Girls Volleyball: Joliet Catholic’s Morgan Reardon the Herald-News 2012 Player of the Year
By Tim O’Brien For Sun-Times Media November 12, 2012 9:12PM
Morgan Reardon, of Joliet Catholic, the Herald-News 2012 Girls Volleyball Player of the Year. | Brett Roseman~Sun-Times Media
Updated: December 14, 2012 6:09AM
Joliet Catholic’s Morgan Reardon could not believe it was happening.
Minutes before the biggest match of her high school career, her body was failing her.
Warming up for the Glenbard South Sectional final against Wheaton St. Francis, Reardon went through the warmup line, smashed a set from Mallory Mangun and landed awkwardly on her left ankle.
Something was not right.
“I was thinking ‘How is this even possible?’ ” Reardon said. “My last warmup in the last minute. I’m thinking, ‘woulda, coulda, shoulda.’ What if I waited five more seconds to hit that ball? It wasn’t that I had to play through it. I wanted to play through it. I wanted to beat St. Francis. I wanted to win so badly.”
Reardon did play, fighting through the pain. The end result wasn’t what the senior and her Joliet Catholic teammates had hoped, a three-set loss, but Reardon more than made her presence felt, finishing with 14 kills and nine digs on her bum ankle.
The post script? Reardon found out days after the match she tore two ligaments in her ankle.
Despite seeing her star hitter injured less than two minutes before starting lineups were introduced, Joliet Catholic coach Christine Scheibe was not surprised by the response she got.
“Morgan wouldn’t tell me how bad it was, just said, ‘I’m fine,’ ” Scheibe said. “She wasn’t going to put that in someone else’s hands. Morgan was going to have her say, and that shows her guts, courage, fight and responsibility she felt to this team to get out there and play.”
Pairing that team-first attitude with on-court ability among the state’s best, Reardon is the Herald-News 2012 Girls Volleyball Player of the Year. A 6-foot outside hitter, Reardon finished the season with an area-leading 413 kills, 160 service points, 104 blocks, 281 digs and 46 service aces.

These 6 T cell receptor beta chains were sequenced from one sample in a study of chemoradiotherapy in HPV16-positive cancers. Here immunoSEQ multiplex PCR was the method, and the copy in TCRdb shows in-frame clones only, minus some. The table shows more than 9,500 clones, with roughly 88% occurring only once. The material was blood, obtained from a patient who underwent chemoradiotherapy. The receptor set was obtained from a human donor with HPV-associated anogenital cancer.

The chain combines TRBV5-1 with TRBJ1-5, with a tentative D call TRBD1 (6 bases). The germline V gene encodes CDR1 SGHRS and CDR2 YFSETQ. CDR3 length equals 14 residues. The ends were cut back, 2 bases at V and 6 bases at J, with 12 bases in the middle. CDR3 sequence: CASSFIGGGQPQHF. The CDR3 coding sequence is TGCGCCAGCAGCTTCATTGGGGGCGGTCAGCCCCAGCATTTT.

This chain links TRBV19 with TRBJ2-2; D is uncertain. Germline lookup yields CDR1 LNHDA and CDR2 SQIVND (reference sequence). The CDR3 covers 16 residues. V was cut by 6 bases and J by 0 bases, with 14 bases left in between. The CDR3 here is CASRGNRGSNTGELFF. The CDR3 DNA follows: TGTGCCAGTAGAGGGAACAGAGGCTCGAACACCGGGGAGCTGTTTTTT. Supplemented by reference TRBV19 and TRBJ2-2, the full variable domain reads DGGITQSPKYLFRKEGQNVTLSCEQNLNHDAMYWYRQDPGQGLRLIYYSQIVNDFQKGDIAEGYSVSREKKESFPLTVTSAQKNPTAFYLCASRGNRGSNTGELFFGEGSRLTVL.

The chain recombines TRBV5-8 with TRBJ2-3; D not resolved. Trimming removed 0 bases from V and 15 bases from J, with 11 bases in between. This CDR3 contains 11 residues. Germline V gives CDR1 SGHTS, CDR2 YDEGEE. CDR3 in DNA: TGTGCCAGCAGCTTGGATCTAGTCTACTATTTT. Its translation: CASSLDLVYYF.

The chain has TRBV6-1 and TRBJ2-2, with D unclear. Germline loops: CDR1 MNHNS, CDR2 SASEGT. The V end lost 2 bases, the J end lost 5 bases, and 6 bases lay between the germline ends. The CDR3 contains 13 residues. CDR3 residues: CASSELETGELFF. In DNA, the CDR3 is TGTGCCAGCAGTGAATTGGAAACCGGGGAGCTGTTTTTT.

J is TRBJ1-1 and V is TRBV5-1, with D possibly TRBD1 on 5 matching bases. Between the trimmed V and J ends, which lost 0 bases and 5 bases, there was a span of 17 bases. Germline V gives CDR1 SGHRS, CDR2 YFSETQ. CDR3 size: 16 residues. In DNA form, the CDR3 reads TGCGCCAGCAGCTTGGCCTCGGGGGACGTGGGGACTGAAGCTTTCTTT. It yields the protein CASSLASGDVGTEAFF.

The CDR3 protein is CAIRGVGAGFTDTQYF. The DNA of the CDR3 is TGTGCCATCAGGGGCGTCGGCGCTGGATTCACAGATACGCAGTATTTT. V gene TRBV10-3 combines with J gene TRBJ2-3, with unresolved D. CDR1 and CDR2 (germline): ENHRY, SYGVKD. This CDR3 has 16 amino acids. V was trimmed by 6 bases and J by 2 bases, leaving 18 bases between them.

“It means a lot to me. It’s an honor,” Reardon said. “I know there are many other girls in the conference and area that are great players, too. It means a lot to see your hard work pay off, and I appreciate it.”
The leader for the Herald’s wire-to-wire No. 1 team, Reardon was an offensive force all season for a senior-heavy but inexperienced Angels squad. While the team developed, she was a rock, providing offense but also showing off an all-around game at the net and in the back row.
A co-captain with Mangun, Reardon became quite the leader, much of the time merely by her actions.
“The team fed off her energy,” Scheibe said of Reardon. “She could be a vocal leader, but usually in an encouraging, positive way. Having two years of varsity experience and her talent, so many of these girls look up to her and admire what she has accomplished. They wanted to follow her.”
Joliet Catholic finished in a three-way tie for second place in the East Suburban Catholic Conference, then won its 12th straight regional title. At the sectional, the Angels defeated Nazareth in the semis with Reardon supplying 14 kills and 11 digs.
Then came St. Francis. Reardon had four kills in the first set loss but was clearly favoring her ankle.
“I was in my head and thinking about the injury without thinking about what this game really means,” Reardon said. “By the second game I was able to flip that switch in my head. Your ankle is going to be fine. You can play 25 or 50 more points.”
A three-year starter at Joliet Catholic, Reardon will continue her volleyball career next year at Loyola University. Before embarking on that new challenge, she will wear a cast on her ankle for several weeks and undergo physical therapy. But the injury does not require surgery.
“I’m excited to move on and get to play with girls I’ve never played with before,” Reardon said. “Most of these girls (at Joliet Catholic), I’ve played with them my entire life. It will be weird, but I’m excited to see what I can impact at Loyola and see how everything turns out there.”